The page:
In extemporaneous remarks to members of Carollo, an Italian association of broadcasters, Pope Francis said that the “sins of the media” are misinformation, calumny, and defamation. The last two, he said, “are grave, but not as dangerous as the first.”
The Pope said that calumny (which involves falsehoods) “is a mortal sin” and defamation (which involves truths that unjustly damage a person’s reputation) “is a mortal sin." - CWN
No sin in the world grips the soul as the accursed sodomy; this sin has always been detested by all those who live according to God...Deviant passion is close to madness; this vice disturbs the intellect, destroys elevation and generosity of soul, brings the mind down from great thoughts to the lowliest...They become blind and, when their thoughts should soar to high and great things, they are broken down and reduced to vile and useless and putrid things, which could never make them happy...Just as people participate in the glory of God in different degrees, so also in hell some suffer more than others...for this is the greatest sin. -St. Bernardine of Siena (1380-1444) - Fighting Irish ThomasPriest and prophet forage in a land they know not.
In this Culture of Death era, when Duck Dynasty's Phil Robertson nearly lost his job by quoting St. Paul's teaching on homosexuality, it's unlikely Pope Francis or many—if any—bishops will publicly proclaim the Catholic Church Fathers on the same subject. Due to a combination of concentration on compassion owed the homosexual person, trying to stay politically correct, or perhaps even fearing jail time for a homophobic hate crime, the clergy have largely begged off talking about the not-so-pleasant consequences of the sexual act. Still for the sake of seeing the incredible continuity of Church teachings through the ages, it's now necessary to revisit these directives that both agree with Paul's warnings to the Romans and Corinthians and at the same time would make his skin crawl. - Tom O'TooleHowever, today the Catechism still teaches the truth about homosexuality and all forms of sexual immorality. The documents from the CDF, especially from Cardinal Ratzinger in the Pontificate of John Paul II reiterate Church teaching, while affirming Sacred Tradition and Biblical authority on the sin of homosexuality and its consequences. The teaching is there. Pope Benedict was confident of that fact in his Pontificate - since he never issued any other document aside from what was already there. It's just not always clearly taught. People like Tom O'Toole remind us of that fact - that it is there - on the books - but it's not always taught.
Priest, prophet, forage in a land they know not.
“When a Samaritan woman came to draw water, Jesus said to her, ‘Will you give me a drink?’ In this way – the Pope explained – he cut across the barriers of hostility that existed between Jews and Samaritans, crushing the prejudice that existed in relating to women. (Ed. note: Imagine she was another type of sinner.)
The Pope said that Jesus’ simple request signals the beginning of an open dialogue, through which, with great delicacy, He entered the interior world of a person to whom, according to social convention, He should not even have spoken to. (Ed. note: Imagine she was another type of sinner.)
“But this is exactly what Jesus does! Jesus is not afraid. When Jesus sees a person he goes towards that person because he is filled with love. He loves all of us. He does not stop before anyone because of prejudice” he said.
And Francis explained that Jesus does not judge, but acknowledges each person making him or her feel considered and recognized, and stimulating in that person the wish to go beyond their daily ‘routine’.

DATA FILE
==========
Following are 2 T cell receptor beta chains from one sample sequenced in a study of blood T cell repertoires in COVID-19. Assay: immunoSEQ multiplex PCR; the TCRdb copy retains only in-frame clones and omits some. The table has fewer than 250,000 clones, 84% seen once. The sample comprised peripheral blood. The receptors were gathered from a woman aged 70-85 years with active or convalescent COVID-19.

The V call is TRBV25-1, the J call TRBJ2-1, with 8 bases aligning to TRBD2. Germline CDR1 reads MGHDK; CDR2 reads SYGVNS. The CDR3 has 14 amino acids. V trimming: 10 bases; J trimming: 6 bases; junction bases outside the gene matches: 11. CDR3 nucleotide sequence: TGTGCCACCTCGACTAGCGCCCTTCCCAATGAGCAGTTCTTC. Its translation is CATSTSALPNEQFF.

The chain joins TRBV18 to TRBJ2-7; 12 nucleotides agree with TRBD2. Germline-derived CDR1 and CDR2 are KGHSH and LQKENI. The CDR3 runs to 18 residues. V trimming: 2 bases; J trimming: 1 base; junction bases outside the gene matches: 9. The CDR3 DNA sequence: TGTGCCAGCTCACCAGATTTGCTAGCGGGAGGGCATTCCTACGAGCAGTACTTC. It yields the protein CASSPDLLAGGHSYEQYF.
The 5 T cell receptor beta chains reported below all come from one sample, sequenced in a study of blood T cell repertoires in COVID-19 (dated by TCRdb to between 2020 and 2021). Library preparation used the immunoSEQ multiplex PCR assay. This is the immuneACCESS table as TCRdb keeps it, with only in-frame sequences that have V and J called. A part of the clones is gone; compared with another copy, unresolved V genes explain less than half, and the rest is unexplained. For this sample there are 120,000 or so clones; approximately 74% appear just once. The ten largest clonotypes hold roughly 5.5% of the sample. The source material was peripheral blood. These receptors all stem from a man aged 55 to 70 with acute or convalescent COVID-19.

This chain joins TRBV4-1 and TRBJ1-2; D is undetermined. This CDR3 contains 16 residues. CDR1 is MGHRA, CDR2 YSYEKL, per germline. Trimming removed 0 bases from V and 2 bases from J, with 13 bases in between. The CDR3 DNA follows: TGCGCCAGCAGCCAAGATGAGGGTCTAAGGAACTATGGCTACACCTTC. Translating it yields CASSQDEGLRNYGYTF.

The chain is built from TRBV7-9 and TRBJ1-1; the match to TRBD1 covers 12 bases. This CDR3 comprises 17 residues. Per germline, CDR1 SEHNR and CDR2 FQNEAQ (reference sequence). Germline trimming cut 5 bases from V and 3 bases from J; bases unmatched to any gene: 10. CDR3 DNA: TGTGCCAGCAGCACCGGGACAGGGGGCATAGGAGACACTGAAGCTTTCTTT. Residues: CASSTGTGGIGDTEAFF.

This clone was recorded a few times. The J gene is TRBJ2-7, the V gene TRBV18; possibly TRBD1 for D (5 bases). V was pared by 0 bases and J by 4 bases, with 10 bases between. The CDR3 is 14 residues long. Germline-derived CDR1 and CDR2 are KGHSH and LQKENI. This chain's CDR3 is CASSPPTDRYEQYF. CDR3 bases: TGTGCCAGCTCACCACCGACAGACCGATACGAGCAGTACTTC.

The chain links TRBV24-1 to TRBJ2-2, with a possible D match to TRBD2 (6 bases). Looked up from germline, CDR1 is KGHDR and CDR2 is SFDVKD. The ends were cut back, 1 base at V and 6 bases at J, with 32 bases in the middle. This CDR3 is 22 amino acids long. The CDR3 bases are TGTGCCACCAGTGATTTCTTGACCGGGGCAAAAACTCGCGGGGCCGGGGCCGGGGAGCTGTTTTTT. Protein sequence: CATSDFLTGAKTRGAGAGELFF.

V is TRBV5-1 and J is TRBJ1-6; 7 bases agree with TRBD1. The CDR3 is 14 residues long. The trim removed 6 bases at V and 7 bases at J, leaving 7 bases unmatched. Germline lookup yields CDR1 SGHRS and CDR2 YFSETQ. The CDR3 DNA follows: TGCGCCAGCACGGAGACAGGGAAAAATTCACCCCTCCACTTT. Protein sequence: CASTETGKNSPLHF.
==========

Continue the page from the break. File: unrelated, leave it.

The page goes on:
He explained that the thirst Jesus speaks of is not so much a thirst for water, but the with to quench the thirst of an arid soul. Jesus – Francis said – needs to meet the Samaritan woman to open up her heart: he asks her for a drink to highlight her own thirst. The woman – he pointed out - was touched by this meeting and asks Jesus some deep questions that each of us harbor, but often ignore.
The result of that meeting at the well – Pope Francis continued – “was that the woman was transformed: leaving her water jar, the woman went back to the town and told the people of her meeting with a man ‘who told me everything I ever did. Could this be the Messiah?’ She was so happy. She had gone to the well to draw water and she found the living water, the spring of living water welling up to eternal life. She ran to the village which had always judged condemned and rejected her and announced that she had encountered the Messiah who had changed her life” he said.
And, Pope Francis said: “each encounter with Jesus changes our life, forever”. - Pope Francis
For when he asked the Samaritan woman for water to drink,
he had already created the gift of faith within her
and so ardently did he thirst for her faith,
that he kindled in her the fire of divine love.
He acknowledged a general malaise in the Church when ministering to people with disabilities. “Many people feel embarrassed before people with disability,” he said, adding that there are still priests who refuse to give Communion to people with disabilities.
“There is still work to do,” he said.
Many people also believe that one has to be a specialist to relate to people with disability. But the only need, he said, is to be human and to relate with the other with simplicity of heart.
He described Pope Francis as “super” in reference to his words and gestures regarding people with disability.
“He is the Pope of encounter in the profound sense of seeing the other as a human being, without judging,” said Vanier. “And I think he is teaching us that encounter is not about converting people or telling them something… but about looking at the other the way Jesus looks at them, with tenderness, kindness and love.” - Vatican Radio